I wonder if you could slide some fiberglass insulation up into the cavity to force the wires up & hold them out of the way. I would buy larger self-tapping screws, double the number of screw-points, and use Loctite. It looks like they just vibrated loose and fell-out, rather than tearing-out.
Good luck; Eagle5
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Old 09-16-2023, 05:21 PM   #3
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Well, I took a stab at fixing the fenders over the past couple of days and I managed to do it! I drove up on a block on one wheel so I could take the other wheel off, and started working the sheet metal from there. I found a putty knife worked well to help sneak it back into the slot, so I grabbed a couple more drywall knives and that did the trick. When it was half done, I re-installed the wheel and did the other one. The room to work with the wheel off was what it took to get the job done.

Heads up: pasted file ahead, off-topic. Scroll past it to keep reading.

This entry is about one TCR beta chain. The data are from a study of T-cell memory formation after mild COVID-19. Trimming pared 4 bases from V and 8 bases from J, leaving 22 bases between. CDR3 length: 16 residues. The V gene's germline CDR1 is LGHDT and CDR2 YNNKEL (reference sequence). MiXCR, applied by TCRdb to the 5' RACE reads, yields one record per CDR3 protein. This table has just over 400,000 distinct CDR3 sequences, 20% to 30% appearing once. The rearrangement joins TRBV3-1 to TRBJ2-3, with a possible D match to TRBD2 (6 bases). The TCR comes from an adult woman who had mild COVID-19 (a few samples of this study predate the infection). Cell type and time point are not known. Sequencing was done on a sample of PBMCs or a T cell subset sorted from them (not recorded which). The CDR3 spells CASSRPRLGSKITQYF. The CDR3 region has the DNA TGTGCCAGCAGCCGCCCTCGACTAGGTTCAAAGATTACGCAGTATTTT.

I pulled out the loctite, but in the end I decided to smear each screw in a little JB weld before driving it in. I'm not sure it'll help, but it made me feel better. I found the screws on the curb side were also coming out, so I gave them a little treatment too.

Yet another thing to check annually, I think.
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Old 09-16-2023, 08:04 PM   #4
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Hi Todd,
I love the idea of using the JB Weld. That stuff is the best, and I am sure it is better than the Loctite of which I was originally thinking. I bet it will stay together now.
Thanks, Eagle5
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Old 09-18-2023, 09:16 AM   #5
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Be advised - JB weld is hygroscopic. Meaning it will absorb moisture over time and eventually fail. If you use JB weld ensure you paint over it. If you can get to the parting area from the inside paint that too.
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Old 09-18-2023, 09:31 AM   #6